Pawlenty defends backing off of ‘Obamneycare’

He’s been accused of chickening out. One media wag wondered why he lobbed a grenade, only to throw himself on top of it. Another likened the situation to basketball star Lebron James refusing to take a shot in a crucial game.

WASHINGTON — He’s been accused of chickening out. One media wag wondered why he lobbed a grenade, only to throw himself on top of it. Another likened the situation to basketball star Lebron James refusing to take a shot in a crucial game.

Until Monday night, the worst slam against Tim Pawlenty was that he was boring. On Tuesday, some Republicans were questioning his fitness to be president after the former Minnesota governor dropped his clever line of attack against presumptive frontrunner Mitt Romney’s health-care record during a national debate.

“The debate focus was about Barack Obama and his failure as president,” Pawlenty, in damage control mode, said Tuesday on CNN.

The presidential hopeful made the rounds of the early morning talk shows to defend why he failed to repeat the pithy barb he delivered over the weekend when he used the term “Obamneycare” to liken Romney’s health-care overhaul in Massachusetts six years ago to Obama’s much-maligned federal legislation.

“I think what you saw last night is a party that’s united on the understanding that we need to get Barack Obama out of the White House,” he said on CBS’s The Early Show. “He’s had his chance, his policies aren’t working . . . There will be some differences amongst Republicans, as well. But last night the focus was on the president.”

His spokesman suggested John King, the CNN journalist who moderated the New Hamsphire debate, was trying to incite a family feud when he pointedly asked Pawlenty why he wouldn’t repeat the zinger he’d used a day earlier on the Sunday talk-show circuit.

“King wanted more of an intra-party squabble between all the candidates,” Alex Conant said.

“But we really came to this debate with our focus on Obama and wanting to make the case that Governor Pawlenty had the experience vision and record to be able to compete with President Obama and beat President Obama.”

But does he? Some Republicans are chagrined by Pawlenty’s reluctance to go head-to-head with Romney over an issue that makes many of the party faithful nervous — the fact that Obama has said he was inspired by Romney’s public health care legislation in Massachusetts when he pushed forward with a similar federal plan.

“You don’t have to take my word for it. You can take President Obama’s word for it. President Obama said that he designed Obamacare after Romneycare and basically made it Obamneycare,” Pawlenty said Sunday on Fox News, taking direct aim at his rival for the presidency.

“And so, we now have the same features — essentially the same features. The president’s own words is that he patterned, in large measure, Obamacare after what happened in Massachusetts. And what I don’t understand is they both continue to defend it.”

A day later, and Pawlenty was behaving like a man who’d drunkenly blurted out something wildly inappropriate at a cocktail party.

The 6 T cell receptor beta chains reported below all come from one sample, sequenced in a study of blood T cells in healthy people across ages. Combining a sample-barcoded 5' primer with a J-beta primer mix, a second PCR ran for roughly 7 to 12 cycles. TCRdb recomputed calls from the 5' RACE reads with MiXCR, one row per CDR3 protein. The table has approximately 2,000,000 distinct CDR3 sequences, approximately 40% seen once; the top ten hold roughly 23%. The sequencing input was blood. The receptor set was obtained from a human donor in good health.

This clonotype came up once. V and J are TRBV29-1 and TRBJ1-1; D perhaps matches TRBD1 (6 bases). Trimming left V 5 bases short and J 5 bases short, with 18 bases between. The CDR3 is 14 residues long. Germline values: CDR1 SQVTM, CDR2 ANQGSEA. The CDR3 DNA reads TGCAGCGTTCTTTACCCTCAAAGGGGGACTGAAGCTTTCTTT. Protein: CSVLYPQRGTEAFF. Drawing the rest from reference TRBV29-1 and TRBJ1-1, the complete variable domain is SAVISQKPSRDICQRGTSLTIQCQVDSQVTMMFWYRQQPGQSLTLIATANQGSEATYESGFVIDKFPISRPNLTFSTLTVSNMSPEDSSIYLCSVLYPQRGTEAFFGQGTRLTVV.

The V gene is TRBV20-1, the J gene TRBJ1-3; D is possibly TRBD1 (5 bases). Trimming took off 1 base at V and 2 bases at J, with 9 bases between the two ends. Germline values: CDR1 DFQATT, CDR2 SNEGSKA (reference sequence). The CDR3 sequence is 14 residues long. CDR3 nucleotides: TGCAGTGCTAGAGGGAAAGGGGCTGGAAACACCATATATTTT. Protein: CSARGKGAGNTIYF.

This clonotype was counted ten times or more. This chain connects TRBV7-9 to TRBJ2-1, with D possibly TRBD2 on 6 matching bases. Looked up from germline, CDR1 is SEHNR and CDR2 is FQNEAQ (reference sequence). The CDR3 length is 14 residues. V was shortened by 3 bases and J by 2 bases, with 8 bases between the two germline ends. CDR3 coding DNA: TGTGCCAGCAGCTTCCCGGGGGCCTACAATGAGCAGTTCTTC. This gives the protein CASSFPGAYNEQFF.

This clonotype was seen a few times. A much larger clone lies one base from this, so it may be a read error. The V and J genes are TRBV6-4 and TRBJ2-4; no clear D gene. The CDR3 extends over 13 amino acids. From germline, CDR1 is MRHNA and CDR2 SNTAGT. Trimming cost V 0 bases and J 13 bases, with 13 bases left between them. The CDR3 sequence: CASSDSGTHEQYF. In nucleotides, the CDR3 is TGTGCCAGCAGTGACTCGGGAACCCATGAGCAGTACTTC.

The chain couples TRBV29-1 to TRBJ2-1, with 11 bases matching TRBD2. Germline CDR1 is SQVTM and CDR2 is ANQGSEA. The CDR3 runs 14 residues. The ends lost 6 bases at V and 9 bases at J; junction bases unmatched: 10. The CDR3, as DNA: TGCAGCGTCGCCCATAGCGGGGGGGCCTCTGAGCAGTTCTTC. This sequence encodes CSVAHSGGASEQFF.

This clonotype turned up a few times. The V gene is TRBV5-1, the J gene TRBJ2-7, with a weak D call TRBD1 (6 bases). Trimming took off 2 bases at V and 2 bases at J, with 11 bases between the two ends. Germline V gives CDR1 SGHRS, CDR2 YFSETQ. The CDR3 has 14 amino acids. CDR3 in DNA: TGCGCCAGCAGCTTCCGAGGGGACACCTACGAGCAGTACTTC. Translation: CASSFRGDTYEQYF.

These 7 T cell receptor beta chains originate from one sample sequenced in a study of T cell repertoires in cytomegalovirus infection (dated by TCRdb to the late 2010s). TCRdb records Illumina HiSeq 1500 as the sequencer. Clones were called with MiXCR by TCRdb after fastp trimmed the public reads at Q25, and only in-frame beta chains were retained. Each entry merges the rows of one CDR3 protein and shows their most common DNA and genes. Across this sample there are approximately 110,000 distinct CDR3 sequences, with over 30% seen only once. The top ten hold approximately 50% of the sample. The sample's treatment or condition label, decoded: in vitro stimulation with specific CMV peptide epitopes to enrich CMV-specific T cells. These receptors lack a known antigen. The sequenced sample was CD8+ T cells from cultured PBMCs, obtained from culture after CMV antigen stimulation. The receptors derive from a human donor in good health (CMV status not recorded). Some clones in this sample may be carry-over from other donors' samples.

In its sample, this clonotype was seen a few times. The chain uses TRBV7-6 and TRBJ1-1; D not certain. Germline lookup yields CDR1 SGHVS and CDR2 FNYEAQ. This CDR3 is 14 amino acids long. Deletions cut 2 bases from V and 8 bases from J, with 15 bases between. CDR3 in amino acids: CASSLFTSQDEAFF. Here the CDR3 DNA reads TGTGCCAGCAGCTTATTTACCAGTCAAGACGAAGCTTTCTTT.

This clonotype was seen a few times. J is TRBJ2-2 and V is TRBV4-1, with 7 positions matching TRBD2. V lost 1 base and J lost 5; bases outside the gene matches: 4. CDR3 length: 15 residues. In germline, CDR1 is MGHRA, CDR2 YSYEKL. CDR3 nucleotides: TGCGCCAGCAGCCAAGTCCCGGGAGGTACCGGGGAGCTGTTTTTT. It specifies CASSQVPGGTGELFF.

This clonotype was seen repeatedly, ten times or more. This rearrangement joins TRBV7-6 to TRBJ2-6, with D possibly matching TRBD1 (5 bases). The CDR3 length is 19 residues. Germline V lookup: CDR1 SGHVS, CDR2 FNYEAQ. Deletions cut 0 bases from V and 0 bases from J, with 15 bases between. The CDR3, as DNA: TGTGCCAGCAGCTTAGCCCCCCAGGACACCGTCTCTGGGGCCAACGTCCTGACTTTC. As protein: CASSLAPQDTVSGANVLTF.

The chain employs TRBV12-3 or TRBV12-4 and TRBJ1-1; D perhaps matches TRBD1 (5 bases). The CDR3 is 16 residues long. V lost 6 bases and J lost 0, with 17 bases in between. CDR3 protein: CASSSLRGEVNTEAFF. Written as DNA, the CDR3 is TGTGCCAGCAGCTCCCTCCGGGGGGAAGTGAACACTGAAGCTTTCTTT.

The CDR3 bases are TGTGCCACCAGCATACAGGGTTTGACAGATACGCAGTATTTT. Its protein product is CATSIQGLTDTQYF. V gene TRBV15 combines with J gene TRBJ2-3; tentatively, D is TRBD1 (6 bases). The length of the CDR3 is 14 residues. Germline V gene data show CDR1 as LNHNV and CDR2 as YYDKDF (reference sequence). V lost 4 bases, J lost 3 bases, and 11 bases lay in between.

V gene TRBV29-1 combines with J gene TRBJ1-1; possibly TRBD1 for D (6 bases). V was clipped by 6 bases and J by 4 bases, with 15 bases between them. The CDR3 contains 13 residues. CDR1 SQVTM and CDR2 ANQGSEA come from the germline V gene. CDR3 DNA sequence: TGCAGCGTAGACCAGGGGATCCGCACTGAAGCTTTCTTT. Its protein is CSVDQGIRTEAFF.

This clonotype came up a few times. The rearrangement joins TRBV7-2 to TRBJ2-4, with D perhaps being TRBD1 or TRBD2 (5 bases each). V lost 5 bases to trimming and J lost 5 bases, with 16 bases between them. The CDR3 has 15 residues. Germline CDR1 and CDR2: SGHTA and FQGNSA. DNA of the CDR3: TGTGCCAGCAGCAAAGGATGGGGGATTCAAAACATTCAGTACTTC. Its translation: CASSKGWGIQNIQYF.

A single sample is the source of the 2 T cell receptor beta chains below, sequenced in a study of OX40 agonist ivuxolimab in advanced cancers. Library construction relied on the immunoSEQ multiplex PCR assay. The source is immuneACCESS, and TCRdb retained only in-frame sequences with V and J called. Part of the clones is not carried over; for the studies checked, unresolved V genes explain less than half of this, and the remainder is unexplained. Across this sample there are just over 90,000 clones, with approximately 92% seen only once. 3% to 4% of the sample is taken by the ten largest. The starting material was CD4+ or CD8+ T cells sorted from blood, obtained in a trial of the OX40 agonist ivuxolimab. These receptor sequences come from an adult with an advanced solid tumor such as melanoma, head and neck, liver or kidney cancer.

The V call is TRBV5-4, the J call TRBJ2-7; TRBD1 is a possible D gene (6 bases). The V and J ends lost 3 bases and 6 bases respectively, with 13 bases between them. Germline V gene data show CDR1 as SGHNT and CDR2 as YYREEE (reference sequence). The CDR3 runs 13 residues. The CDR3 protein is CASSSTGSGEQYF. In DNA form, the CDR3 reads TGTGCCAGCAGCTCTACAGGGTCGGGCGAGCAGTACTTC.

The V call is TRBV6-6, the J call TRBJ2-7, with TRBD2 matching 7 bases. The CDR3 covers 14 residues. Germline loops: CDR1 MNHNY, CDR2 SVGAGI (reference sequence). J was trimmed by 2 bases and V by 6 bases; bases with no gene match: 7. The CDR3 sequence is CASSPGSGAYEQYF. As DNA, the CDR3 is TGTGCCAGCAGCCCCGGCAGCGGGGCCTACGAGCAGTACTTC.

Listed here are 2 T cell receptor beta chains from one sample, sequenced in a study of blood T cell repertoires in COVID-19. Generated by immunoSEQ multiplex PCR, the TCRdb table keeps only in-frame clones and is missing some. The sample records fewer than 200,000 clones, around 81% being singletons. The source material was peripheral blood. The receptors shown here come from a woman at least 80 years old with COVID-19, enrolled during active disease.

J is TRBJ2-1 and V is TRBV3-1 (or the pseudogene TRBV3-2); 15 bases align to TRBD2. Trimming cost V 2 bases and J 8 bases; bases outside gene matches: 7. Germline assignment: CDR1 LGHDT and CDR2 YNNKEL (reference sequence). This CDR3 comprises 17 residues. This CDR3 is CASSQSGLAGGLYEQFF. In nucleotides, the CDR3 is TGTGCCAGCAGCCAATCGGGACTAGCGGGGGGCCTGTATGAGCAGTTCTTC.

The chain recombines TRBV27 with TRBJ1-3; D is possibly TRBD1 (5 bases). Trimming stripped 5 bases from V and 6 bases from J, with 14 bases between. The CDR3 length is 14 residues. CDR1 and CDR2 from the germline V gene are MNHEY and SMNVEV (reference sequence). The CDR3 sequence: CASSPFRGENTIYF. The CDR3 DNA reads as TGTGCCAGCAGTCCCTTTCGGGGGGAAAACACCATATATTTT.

“Your rival is standing right there,” King said. “If it was Obamneycare on ’Fox News Sunday,’ why is it not Obamneycare standing here with the governor right there?”

Pawlenty suggested his fire was meant for Obama, not Romney, when he coined the phrase.

“President Obama is the person who I quoted in saying he looked to Massachusetts for designing his program …. And so using the term ’Obamneycare’ was a reflection of the president’s comments that he designed Obamacare on the Massachusetts health care plan.”

The speculation has been rife ever since, with some wondering whether Romney’s team approached Pawlenty at some point after his Sunday remarks and suggested he’d be his first choice as running mate in 2012.

Others are questioning whether Pawlenty has the toughness to go after Obama in a presidential campaign if he couldn’t attack Romney in an early Republican debate.

“I suspect Pawlenty and Romney don’t have any particular animosity towards each other, but as far as discussing the ticket, that seems really premature,” said Fergus Cullen, the onetime head of the New Hampshire Republican Party and now a political consultant.

“But his failure to seize the moment is completely perplexing, so I can understand the speculation. John King teed it up for him, it was a predictable question that could have been anticipated, rehearsed, practised. It didn’t call for a nasty, aggressive attack. But clearly he decided he was not going to engage in direct criticism of Romney, and that was a mistake.”

Indeed, Pawlenty blew a golden opportunity to raise his profile in the minds of Republican primary voters who are distrustful of Romney.

“There’s a primary within the primary, and everyone needs to emerge as an alternative to Romney,” Cullen said. “Pawlenty desperately needs to distinguish himself, and he had an opportunity to do it and he didn’t take it.”

Jason Miller, a Rudy Giuliani campaign aide in 2008 now working as a media consultant, told Politico.com that Pawlenty’s move suggests a weakness that won’t sit well with voters.

“Republican primary voters are looking for a presidential candidate who’s going to take the fight directly to President Obama,” he said.

“If you’re not comfortable following through on a criticism of one of your primary opponents in person, why should voters think you’ll be able to man up and follow through on a criticism of the president when you face him in the general election?”

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